Indigenous communities, in particular in rural areas, are also over-policed, which amplifies the potential for entrance into the criminal justice system; in particular as Indigenous persons are sentenced to imprisonment at 10 times the expected rate (NSW Legislative Council 2001). Moreover, when imprisonment results, Indigenous families that reside in rural areas are particularly impacted due to the significant distance of prisons away from homes, and the lack of transport availability. Likewise, the children of prisoners are 5 times as likely to end up in prison; which perpetuates the cycle of criminal justice system involvement for Indigenous youth (Bloom, Owen & Covington 2004, pp.35-40). Unfortunately, this too is exacerbated by the justice system as non-imprisonment pathways are less accessible for much of the Indigenous population because the alternative sanction of home detention is significantly limited for rural residents (NSW Legislative Council 2001).


Furthermore, the lack of support service options made available to the Indigenous community in rural areas has proven detrimental to their involvement with the criminal justice system. For example, in the case of Indigenous woman Robyn Kina, her stigmatisation and alienation by the criminal justice system led to a shocking miscarriage of justice. Ms Kina had been sexually assaulted and brutally beaten by her non-indigenous partner, and when he threatened to rape her 14 year old niece, a confrontation ensued that led to his death. She pleaded not guilty to murder, as there was no intent to kill him. However, due to her language barrier (Hanson, Avarita 2015, pp.76-79) and inability to communicate with her lawyers, very little evidence was produced. A 15 minute jury deliberation led to a guilty verdict and the sanction of life imprisonment with hard labour; of which she served several years before the injustice was recognised by television interviewers who utilised proactive communication methods (Eades 2003, pp.1109-1134). This case evidently affirms that support services are seriously lacking so as to bridge the gap of disproportionate disadvantage between marginalised groups and the rest of society. Thereby, the Indigenous population is entering the criminal justice system at an increased rate due to highly polarising and unresolved barriers which are inherent to the nature of the criminal justice system.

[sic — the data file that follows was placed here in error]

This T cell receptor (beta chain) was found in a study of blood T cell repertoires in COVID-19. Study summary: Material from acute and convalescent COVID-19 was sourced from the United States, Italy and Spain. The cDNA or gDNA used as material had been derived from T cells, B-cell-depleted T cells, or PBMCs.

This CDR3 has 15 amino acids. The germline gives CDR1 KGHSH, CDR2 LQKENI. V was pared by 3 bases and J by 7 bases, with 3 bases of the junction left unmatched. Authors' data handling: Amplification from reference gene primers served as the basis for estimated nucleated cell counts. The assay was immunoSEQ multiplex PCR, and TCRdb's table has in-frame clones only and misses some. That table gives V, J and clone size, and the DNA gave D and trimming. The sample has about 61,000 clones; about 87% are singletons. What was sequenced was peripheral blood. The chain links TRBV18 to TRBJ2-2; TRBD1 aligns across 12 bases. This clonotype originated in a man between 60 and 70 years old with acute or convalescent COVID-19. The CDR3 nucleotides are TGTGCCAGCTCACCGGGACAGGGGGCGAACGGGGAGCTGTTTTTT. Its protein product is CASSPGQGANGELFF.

Overall, the increased rate of Indigenous people entering the criminal justice system can be explained by a lack of system-wide consideration for the marginalised. Indigenous populations are faced with biased procedures and societal strains, and must function with a lack of support services. Moreover, the Indigenous community are often multiply disadvantaged as a result of their rural location and cultural needs; which are often overlooked by the criminal justice system. Thus, the rapidly increased entrance of indigenous populations into the criminal justice system can be attributed to misguided legislation, unequal procedures, and delayed change.